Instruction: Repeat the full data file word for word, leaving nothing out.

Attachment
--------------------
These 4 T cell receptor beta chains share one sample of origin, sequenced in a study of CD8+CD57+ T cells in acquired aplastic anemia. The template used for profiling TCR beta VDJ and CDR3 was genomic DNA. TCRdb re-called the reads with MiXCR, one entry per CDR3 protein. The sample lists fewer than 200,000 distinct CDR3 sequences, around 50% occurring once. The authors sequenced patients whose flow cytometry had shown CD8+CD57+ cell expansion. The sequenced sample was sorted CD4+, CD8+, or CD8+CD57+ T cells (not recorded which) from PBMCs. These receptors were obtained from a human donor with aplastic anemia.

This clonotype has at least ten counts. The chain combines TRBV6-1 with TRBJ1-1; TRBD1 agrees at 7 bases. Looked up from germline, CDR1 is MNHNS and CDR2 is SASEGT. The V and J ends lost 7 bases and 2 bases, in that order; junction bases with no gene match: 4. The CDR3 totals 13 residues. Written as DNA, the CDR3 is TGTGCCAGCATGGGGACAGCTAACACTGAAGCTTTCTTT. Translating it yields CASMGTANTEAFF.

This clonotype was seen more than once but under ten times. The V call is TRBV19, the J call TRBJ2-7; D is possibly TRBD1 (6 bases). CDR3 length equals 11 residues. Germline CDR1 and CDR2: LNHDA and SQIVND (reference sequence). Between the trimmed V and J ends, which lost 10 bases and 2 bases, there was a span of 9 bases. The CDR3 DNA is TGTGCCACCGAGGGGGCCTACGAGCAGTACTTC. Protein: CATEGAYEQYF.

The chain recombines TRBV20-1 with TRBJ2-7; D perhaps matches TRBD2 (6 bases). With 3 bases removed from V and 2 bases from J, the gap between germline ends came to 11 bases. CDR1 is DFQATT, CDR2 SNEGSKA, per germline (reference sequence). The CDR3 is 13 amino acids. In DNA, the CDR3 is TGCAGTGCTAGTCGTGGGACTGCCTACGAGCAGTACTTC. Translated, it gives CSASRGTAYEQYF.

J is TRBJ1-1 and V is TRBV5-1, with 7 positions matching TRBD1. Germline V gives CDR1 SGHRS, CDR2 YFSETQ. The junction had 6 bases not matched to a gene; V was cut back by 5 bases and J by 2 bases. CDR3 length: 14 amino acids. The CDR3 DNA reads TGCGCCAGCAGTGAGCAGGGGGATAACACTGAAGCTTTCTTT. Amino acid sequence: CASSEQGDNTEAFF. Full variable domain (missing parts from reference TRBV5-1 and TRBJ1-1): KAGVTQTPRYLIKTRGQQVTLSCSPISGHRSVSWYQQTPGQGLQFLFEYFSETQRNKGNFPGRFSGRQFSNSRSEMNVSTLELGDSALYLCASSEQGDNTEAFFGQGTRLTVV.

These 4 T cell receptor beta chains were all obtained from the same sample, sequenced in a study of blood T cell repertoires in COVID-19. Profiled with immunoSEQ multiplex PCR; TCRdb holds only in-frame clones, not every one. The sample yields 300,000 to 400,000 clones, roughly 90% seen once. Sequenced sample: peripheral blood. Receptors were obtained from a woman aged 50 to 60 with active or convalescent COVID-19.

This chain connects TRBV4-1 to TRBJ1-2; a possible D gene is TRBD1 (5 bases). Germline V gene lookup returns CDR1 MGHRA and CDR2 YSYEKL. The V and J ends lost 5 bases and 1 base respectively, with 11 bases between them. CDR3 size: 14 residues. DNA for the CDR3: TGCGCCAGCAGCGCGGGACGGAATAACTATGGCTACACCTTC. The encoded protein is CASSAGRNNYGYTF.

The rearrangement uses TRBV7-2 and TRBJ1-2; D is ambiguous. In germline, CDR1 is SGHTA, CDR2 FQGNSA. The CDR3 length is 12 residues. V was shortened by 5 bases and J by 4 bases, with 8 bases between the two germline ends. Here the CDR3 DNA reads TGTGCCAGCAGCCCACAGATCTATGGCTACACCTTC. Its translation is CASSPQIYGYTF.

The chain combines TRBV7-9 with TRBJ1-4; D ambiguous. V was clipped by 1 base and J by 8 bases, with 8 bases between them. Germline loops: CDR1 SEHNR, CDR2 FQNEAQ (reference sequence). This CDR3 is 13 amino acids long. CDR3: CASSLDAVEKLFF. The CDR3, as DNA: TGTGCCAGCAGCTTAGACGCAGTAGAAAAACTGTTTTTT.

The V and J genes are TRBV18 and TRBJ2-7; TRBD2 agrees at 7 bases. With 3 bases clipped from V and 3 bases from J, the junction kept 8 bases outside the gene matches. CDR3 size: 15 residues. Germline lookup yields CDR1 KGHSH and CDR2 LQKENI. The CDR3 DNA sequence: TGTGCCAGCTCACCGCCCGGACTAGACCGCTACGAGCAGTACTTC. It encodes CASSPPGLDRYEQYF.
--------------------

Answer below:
These 4 T cell receptor beta chains share one sample of origin, sequenced in a study of CD8+CD57+ T cells in acquired aplastic anemia. The template used for profiling TCR beta VDJ and CDR3 was genomic DNA. TCRdb re-called the reads with MiXCR, one entry per CDR3 protein. The sample lists fewer than 200,000 distinct CDR3 sequences, around 50% occurring once. The authors sequenced patients whose flow cytometry had shown CD8+CD57+ cell expansion. The sequenced sample was sorted CD4+, CD8+, or CD8+CD57+ T cells (not recorded which) from PBMCs. These receptors were obtained from a human donor with aplastic anemia.

This clonotype has at least ten counts. The chain combines TRBV6-1 with TRBJ1-1; TRBD1 agrees at 7 bases. Looked up from germline, CDR1 is MNHNS and CDR2 is SASEGT. The V and J ends lost 7 bases and 2 bases, in that order; junction bases with no gene match: 4. The CDR3 totals 13 residues. Written as DNA, the CDR3 is TGTGCCAGCATGGGGACAGCTAACACTGAAGCTTTCTTT. Translating it yields CASMGTANTEAFF.

This clonotype was seen more than once but under ten times. The V call is TRBV19, the J call TRBJ2-7; D is possibly TRBD1 (6 bases). CDR3 length equals 11 residues. Germline CDR1 and CDR2: LNHDA and SQIVND (reference sequence). Between the trimmed V and J ends, which lost 10 bases and 2 bases, there was a span of 9 bases. The CDR3 DNA is TGTGCCACCGAGGGGGCCTACGAGCAGTACTTC. Protein: CATEGAYEQYF.

The chain recombines TRBV20-1 with TRBJ2-7; D perhaps matches TRBD2 (6 bases). With 3 bases removed from V and 2 bases from J, the gap between germline ends came to 11 bases. CDR1 is DFQATT, CDR2 SNEGSKA, per germline (reference sequence). The CDR3 is 13 amino acids. In DNA, the CDR3 is TGCAGTGCTAGTCGTGGGACTGCCTACGAGCAGTACTTC. Translated, it gives CSASRGTAYEQYF.

J is TRBJ1-1 and V is TRBV5-1, with 7 positions matching TRBD1. Germline V gives CDR1 SGHRS, CDR2 YFSETQ. The junction had 6 bases not matched to a gene; V was cut back by 5 bases and J by 2 bases. CDR3 length: 14 amino acids. The CDR3 DNA reads TGCGCCAGCAGTGAGCAGGGGGATAACACTGAAGCTTTCTTT. Amino acid sequence: CASSEQGDNTEAFF. Full variable domain (missing parts from reference TRBV5-1 and TRBJ1-1): KAGVTQTPRYLIKTRGQQVTLSCSPISGHRSVSWYQQTPGQGLQFLFEYFSETQRNKGNFPGRFSGRQFSNSRSEMNVSTLELGDSALYLCASSEQGDNTEAFFGQGTRLTVV.

These 4 T cell receptor beta chains were all obtained from the same sample, sequenced in a study of blood T cell repertoires in COVID-19. Profiled with immunoSEQ multiplex PCR; TCRdb holds only in-frame clones, not every one. The sample yields 300,000 to 400,000 clones, roughly 90% seen once. Sequenced sample: peripheral blood. Receptors were obtained from a woman aged 50 to 60 with active or convalescent COVID-19.

This chain connects TRBV4-1 to TRBJ1-2; a possible D gene is TRBD1 (5 bases). Germline V gene lookup returns CDR1 MGHRA and CDR2 YSYEKL. The V and J ends lost 5 bases and 1 base respectively, with 11 bases between them. CDR3 size: 14 residues. DNA for the CDR3: TGCGCCAGCAGCGCGGGACGGAATAACTATGGCTACACCTTC. The encoded protein is CASSAGRNNYGYTF.

The rearrangement uses TRBV7-2 and TRBJ1-2; D is ambiguous. In germline, CDR1 is SGHTA, CDR2 FQGNSA. The CDR3 length is 12 residues. V was shortened by 5 bases and J by 4 bases, with 8 bases between the two germline ends. Here the CDR3 DNA reads TGTGCCAGCAGCCCACAGATCTATGGCTACACCTTC. Its translation is CASSPQIYGYTF.

The chain combines TRBV7-9 with TRBJ1-4; D ambiguous. V was clipped by 1 base and J by 8 bases, with 8 bases between them. Germline loops: CDR1 SEHNR, CDR2 FQNEAQ (reference sequence). This CDR3 is 13 amino acids long. CDR3: CASSLDAVEKLFF. The CDR3, as DNA: TGTGCCAGCAGCTTAGACGCAGTAGAAAAACTGTTTTTT.

The V and J genes are TRBV18 and TRBJ2-7; TRBD2 agrees at 7 bases. With 3 bases clipped from V and 3 bases from J, the junction kept 8 bases outside the gene matches. CDR3 size: 15 residues. Germline lookup yields CDR1 KGHSH and CDR2 LQKENI. The CDR3 DNA sequence: TGTGCCAGCTCACCGCCCGGACTAGACCGCTACGAGCAGTACTTC. It encodes CASSPPGLDRYEQYF.